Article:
Because the facts of this case do not directly implicate these questions, however, we need not resolve them. The arguments advanced by the Gonzalezes' most able counsel have taken us far afield and led us to treat the ultimate contours of a jurisprudence that remains unsettled. Needless to say, it is for the Court itself to address any perceived tension between Canton and its earlier decisions, see, e.g., Rodriguez de Quijas v. Shearson/American Exp., Inc., 490 U.S. 477, 109 S.Ct. 1917, 104 L.Ed.2d 526 (1989), and nothing we have said should be taken as an indication that the principles established in these prior cases retain anything less than their full force. We do hold, however, that YISD may be held liable in this case only if the Board of Trustees' decision to transfer Mares to Jessica's elementary school manifested a deliberate indifference to the welfare of school children.



The trial court did not instruct the jury in accordance with this standard. Rather than requiring the Gonzalezes to prove that the Board of Trustees' decision to keep Mares in the classroom manifested a deliberate indifference to students' constitutional right to bodily integrity, the district court advised the jury that YISD could be held liable if its policies "authorized, tolerated, or condoned sexual abuse of students by teachers." Because these terms if anything provide for a higher standard of fault, we do not regard the trial court's omission of the deliberate indifference instruction as reversible error. We hold, however, that the trial evidence is not sufficient to sustain the jury's verdict under either standard and therefore reverse and render judgment in favor of the school district.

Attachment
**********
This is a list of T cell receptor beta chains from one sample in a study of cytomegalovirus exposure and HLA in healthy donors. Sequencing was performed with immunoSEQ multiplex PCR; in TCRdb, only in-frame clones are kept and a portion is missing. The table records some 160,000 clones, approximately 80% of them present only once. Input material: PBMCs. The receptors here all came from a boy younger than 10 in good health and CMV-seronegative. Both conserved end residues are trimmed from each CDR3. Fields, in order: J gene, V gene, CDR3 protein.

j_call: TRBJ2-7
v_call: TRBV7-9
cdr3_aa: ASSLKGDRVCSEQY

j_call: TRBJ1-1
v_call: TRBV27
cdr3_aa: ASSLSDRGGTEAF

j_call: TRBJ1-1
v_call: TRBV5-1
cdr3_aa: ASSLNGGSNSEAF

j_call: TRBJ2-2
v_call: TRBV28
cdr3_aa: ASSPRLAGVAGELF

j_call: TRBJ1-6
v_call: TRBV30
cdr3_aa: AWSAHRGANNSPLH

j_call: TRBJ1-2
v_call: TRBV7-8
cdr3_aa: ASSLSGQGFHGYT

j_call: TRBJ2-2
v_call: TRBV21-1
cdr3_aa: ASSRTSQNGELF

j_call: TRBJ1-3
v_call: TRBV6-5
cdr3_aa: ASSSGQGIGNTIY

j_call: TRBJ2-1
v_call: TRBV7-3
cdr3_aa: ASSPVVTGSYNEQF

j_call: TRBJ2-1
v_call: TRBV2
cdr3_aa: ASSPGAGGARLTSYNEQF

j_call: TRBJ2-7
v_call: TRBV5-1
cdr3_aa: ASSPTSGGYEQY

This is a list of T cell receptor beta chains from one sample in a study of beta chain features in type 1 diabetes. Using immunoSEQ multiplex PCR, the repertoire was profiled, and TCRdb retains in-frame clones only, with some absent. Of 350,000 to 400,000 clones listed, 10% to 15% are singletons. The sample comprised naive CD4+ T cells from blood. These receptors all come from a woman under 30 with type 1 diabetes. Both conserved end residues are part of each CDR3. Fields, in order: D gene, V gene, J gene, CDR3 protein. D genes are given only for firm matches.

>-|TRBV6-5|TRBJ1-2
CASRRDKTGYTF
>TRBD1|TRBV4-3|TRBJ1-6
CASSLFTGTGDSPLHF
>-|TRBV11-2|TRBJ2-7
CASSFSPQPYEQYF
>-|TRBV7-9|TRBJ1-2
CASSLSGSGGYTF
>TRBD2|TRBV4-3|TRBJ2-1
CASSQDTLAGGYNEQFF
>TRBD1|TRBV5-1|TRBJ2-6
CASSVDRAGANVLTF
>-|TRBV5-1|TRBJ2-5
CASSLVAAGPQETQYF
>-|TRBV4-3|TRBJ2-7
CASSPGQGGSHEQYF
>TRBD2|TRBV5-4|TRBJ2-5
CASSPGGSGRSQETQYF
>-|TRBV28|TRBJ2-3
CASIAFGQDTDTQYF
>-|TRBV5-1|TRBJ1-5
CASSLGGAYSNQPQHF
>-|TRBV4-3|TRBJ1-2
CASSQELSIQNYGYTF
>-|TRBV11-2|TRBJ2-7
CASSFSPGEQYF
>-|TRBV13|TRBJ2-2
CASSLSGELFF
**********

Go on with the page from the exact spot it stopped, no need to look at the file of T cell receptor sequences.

The district court submitted the following interrogatories to the jury:


1. Do you find from a preponderance of the evidence that the Ysleta Independent School District, between January of 1985 and March of 1987, maintained a persistent, widespread custom or practice that authorized, tolerated, or condoned sexual abuse of students by teachers?


2. Do you find from a preponderance of the evidence that the Ysleta Independent School District had, between January of 1985 and March of 1987, any formal policy, statement, ordinance, regulation of decision that authorized, tolerated or condoned sexual abuse of students by teachers?